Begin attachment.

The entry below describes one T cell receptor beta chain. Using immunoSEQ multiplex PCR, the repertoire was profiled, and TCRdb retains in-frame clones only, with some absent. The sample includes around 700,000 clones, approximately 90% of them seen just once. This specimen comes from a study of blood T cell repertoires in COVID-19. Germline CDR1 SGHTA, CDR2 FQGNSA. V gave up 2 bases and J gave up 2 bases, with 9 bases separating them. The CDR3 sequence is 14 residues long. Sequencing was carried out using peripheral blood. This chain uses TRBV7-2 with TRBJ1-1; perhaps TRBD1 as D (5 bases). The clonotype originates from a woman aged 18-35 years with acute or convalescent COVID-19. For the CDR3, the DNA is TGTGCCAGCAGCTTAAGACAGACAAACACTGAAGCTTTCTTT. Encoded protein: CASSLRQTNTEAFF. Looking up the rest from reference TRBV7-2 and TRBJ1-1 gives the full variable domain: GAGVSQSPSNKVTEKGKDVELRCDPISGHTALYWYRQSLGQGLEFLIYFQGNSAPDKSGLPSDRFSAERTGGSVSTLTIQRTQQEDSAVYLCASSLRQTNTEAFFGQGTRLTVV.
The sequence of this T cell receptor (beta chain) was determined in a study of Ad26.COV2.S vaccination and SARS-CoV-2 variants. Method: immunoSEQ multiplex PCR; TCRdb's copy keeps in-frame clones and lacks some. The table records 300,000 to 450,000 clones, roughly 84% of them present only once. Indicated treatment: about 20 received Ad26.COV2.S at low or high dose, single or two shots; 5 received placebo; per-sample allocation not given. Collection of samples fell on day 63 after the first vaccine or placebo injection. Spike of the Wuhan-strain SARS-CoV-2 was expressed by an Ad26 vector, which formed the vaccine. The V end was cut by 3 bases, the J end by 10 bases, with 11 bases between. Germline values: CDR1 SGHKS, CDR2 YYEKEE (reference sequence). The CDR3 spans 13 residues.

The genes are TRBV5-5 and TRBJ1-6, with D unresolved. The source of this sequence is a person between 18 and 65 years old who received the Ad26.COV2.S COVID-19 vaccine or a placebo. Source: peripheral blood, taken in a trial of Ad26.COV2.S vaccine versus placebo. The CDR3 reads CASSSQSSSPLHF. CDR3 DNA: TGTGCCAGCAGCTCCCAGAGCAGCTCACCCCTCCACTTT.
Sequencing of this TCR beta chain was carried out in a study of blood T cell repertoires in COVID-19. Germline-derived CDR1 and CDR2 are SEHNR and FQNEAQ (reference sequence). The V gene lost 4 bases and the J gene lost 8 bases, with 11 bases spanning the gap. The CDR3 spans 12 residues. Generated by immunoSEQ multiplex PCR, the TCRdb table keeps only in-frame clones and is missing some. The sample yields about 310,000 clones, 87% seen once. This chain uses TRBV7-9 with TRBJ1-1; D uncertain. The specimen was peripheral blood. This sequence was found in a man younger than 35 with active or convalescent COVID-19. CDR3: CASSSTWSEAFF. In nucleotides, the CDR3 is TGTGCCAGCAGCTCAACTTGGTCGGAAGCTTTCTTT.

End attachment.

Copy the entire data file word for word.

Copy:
The entry below describes one T cell receptor beta chain. Using immunoSEQ multiplex PCR, the repertoire was profiled, and TCRdb retains in-frame clones only, with some absent. The sample includes around 700,000 clones, approximately 90% of them seen just once. This specimen comes from a study of blood T cell repertoires in COVID-19. Germline CDR1 SGHTA, CDR2 FQGNSA. V gave up 2 bases and J gave up 2 bases, with 9 bases separating them. The CDR3 sequence is 14 residues long. Sequencing was carried out using peripheral blood. This chain uses TRBV7-2 with TRBJ1-1; perhaps TRBD1 as D (5 bases). The clonotype originates from a woman aged 18-35 years with acute or convalescent COVID-19. For the CDR3, the DNA is TGTGCCAGCAGCTTAAGACAGACAAACACTGAAGCTTTCTTT. Encoded protein: CASSLRQTNTEAFF. Looking up the rest from reference TRBV7-2 and TRBJ1-1 gives the full variable domain: GAGVSQSPSNKVTEKGKDVELRCDPISGHTALYWYRQSLGQGLEFLIYFQGNSAPDKSGLPSDRFSAERTGGSVSTLTIQRTQQEDSAVYLCASSLRQTNTEAFFGQGTRLTVV.
The sequence of this T cell receptor (beta chain) was determined in a study of Ad26.COV2.S vaccination and SARS-CoV-2 variants. Method: immunoSEQ multiplex PCR; TCRdb's copy keeps in-frame clones and lacks some. The table records 300,000 to 450,000 clones, roughly 84% of them present only once. Indicated treatment: about 20 received Ad26.COV2.S at low or high dose, single or two shots; 5 received placebo; per-sample allocation not given. Collection of samples fell on day 63 after the first vaccine or placebo injection. Spike of the Wuhan-strain SARS-CoV-2 was expressed by an Ad26 vector, which formed the vaccine. The V end was cut by 3 bases, the J end by 10 bases, with 11 bases between. Germline values: CDR1 SGHKS, CDR2 YYEKEE (reference sequence). The CDR3 spans 13 residues.

The genes are TRBV5-5 and TRBJ1-6, with D unresolved. The source of this sequence is a person between 18 and 65 years old who received the Ad26.COV2.S COVID-19 vaccine or a placebo. Source: peripheral blood, taken in a trial of Ad26.COV2.S vaccine versus placebo. The CDR3 reads CASSSQSSSPLHF. CDR3 DNA: TGTGCCAGCAGCTCCCAGAGCAGCTCACCCCTCCACTTT.
Sequencing of this TCR beta chain was carried out in a study of blood T cell repertoires in COVID-19. Germline-derived CDR1 and CDR2 are SEHNR and FQNEAQ (reference sequence). The V gene lost 4 bases and the J gene lost 8 bases, with 11 bases spanning the gap. The CDR3 spans 12 residues. Generated by immunoSEQ multiplex PCR, the TCRdb table keeps only in-frame clones and is missing some. The sample yields about 310,000 clones, 87% seen once. This chain uses TRBV7-9 with TRBJ1-1; D uncertain. The specimen was peripheral blood. This sequence was found in a man younger than 35 with active or convalescent COVID-19. CDR3: CASSSTWSEAFF. In nucleotides, the CDR3 is TGTGCCAGCAGCTCAACTTGGTCGGAAGCTTTCTTT.